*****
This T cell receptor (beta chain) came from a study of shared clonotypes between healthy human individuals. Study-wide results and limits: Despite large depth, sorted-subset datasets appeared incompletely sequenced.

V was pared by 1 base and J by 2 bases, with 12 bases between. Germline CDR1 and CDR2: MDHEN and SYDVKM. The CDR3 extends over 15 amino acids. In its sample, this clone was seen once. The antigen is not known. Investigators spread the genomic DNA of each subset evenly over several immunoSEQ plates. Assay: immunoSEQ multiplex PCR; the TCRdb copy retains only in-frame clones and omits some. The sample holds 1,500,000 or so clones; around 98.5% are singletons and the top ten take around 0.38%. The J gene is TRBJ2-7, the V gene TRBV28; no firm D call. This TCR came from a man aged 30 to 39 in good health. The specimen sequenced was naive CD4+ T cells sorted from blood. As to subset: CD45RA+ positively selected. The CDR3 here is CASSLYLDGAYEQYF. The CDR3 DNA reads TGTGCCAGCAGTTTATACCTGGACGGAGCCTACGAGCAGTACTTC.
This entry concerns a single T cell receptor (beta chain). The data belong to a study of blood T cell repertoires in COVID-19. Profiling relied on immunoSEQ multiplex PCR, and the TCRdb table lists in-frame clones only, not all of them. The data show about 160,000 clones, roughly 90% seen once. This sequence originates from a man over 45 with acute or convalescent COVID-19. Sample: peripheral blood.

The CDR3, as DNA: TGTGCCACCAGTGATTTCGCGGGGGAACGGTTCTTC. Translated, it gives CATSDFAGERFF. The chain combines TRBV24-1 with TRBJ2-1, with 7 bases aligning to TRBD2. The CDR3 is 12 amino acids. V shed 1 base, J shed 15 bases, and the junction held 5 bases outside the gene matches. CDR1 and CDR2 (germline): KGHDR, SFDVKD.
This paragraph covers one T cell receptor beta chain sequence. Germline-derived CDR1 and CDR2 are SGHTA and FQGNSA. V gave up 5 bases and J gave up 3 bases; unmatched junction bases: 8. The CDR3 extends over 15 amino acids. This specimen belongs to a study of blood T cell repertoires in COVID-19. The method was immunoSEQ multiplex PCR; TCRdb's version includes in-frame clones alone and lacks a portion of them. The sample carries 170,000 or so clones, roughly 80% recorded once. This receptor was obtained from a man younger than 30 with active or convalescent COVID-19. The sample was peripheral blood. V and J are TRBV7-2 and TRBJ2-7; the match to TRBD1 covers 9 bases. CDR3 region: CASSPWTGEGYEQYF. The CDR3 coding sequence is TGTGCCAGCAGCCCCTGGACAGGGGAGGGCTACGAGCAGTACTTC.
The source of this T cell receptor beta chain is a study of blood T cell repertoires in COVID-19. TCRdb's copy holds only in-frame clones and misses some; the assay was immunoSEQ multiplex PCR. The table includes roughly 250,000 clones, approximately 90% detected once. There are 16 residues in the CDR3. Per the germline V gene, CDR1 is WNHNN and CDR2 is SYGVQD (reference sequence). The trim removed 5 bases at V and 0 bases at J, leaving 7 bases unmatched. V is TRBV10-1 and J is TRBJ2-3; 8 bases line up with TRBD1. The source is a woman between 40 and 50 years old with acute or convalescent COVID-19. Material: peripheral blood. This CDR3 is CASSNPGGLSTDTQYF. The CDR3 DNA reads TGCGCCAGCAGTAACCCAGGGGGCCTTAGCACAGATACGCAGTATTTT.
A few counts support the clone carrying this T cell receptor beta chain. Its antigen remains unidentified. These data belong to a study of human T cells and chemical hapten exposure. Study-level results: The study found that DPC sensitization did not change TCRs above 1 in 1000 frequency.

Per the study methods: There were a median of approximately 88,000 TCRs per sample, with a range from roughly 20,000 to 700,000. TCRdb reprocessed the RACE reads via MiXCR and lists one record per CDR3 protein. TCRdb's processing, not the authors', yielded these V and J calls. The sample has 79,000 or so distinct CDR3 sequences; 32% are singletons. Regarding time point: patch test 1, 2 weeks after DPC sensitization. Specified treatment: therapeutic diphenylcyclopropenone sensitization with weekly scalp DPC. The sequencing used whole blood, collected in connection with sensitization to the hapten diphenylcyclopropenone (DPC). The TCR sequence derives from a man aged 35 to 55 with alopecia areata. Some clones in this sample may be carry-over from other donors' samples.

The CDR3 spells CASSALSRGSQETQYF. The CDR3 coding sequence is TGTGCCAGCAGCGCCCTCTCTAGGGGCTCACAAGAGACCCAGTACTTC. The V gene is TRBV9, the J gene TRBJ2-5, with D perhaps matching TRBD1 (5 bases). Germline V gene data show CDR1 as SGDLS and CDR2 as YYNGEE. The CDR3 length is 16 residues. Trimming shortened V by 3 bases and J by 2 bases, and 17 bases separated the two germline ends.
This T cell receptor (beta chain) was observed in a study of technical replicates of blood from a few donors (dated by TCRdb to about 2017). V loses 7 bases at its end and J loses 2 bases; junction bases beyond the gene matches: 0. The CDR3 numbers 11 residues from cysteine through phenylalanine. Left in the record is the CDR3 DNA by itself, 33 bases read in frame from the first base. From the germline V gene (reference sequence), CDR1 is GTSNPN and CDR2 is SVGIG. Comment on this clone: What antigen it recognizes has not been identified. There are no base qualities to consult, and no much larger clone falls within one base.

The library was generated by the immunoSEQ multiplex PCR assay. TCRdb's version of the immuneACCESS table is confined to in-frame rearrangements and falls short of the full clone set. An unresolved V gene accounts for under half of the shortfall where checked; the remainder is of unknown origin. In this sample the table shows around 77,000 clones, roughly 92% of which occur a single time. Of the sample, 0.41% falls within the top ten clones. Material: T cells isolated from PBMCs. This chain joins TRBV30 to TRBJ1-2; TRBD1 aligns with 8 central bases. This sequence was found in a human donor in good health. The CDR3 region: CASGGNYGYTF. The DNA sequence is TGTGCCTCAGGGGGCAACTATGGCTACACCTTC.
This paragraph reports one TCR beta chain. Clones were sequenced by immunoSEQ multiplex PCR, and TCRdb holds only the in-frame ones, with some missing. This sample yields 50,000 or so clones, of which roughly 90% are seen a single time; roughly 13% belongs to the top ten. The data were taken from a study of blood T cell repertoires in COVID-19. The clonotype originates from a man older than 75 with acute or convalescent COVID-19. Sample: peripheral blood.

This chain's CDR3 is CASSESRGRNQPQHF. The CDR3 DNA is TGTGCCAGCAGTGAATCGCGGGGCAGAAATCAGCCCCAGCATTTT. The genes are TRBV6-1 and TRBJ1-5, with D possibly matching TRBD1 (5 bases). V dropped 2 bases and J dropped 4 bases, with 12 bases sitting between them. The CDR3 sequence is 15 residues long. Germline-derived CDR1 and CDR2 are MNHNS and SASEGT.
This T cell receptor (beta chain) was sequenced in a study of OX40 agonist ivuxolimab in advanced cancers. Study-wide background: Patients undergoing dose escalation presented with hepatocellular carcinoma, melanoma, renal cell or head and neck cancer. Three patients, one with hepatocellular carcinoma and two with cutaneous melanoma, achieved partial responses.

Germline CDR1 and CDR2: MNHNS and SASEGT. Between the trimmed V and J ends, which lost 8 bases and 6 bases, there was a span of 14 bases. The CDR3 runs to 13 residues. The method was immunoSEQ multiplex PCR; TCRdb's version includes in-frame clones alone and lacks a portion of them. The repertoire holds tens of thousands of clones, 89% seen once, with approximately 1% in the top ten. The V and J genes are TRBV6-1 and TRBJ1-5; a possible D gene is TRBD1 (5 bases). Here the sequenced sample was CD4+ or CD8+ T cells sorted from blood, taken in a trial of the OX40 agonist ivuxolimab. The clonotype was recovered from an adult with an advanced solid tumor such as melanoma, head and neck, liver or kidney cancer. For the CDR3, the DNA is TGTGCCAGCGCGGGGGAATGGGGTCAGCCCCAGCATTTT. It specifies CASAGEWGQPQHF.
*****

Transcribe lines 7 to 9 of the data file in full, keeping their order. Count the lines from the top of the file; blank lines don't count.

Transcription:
A few counts support the clone carrying this T cell receptor beta chain. Its antigen remains unidentified. These data belong to a study of human T cells and chemical hapten exposure. Study-level results: The study found that DPC sensitization did not change TCRs above 1 in 1000 frequency.

Per the study methods: There were a median of approximately 88,000 TCRs per sample, with a range from roughly 20,000 to 700,000. TCRdb reprocessed the RACE reads via MiXCR and lists one record per CDR3 protein. TCRdb's processing, not the authors', yielded these V and J calls. The sample has 79,000 or so distinct CDR3 sequences; 32% are singletons. Regarding time point: patch test 1, 2 weeks after DPC sensitization. Specified treatment: therapeutic diphenylcyclopropenone sensitization with weekly scalp DPC. The sequencing used whole blood, collected in connection with sensitization to the hapten diphenylcyclopropenone (DPC). The TCR sequence derives from a man aged 35 to 55 with alopecia areata. Some clones in this sample may be carry-over from other donors' samples.

The CDR3 spells CASSALSRGSQETQYF. The CDR3 coding sequence is TGTGCCAGCAGCGCCCTCTCTAGGGGCTCACAAGAGACCCAGTACTTC. The V gene is TRBV9, the J gene TRBJ2-5, with D perhaps matching TRBD1 (5 bases). Germline V gene data show CDR1 as SGDLS and CDR2 as YYNGEE. The CDR3 length is 16 residues. Trimming shortened V by 3 bases and J by 2 bases, and 17 bases separated the two germline ends.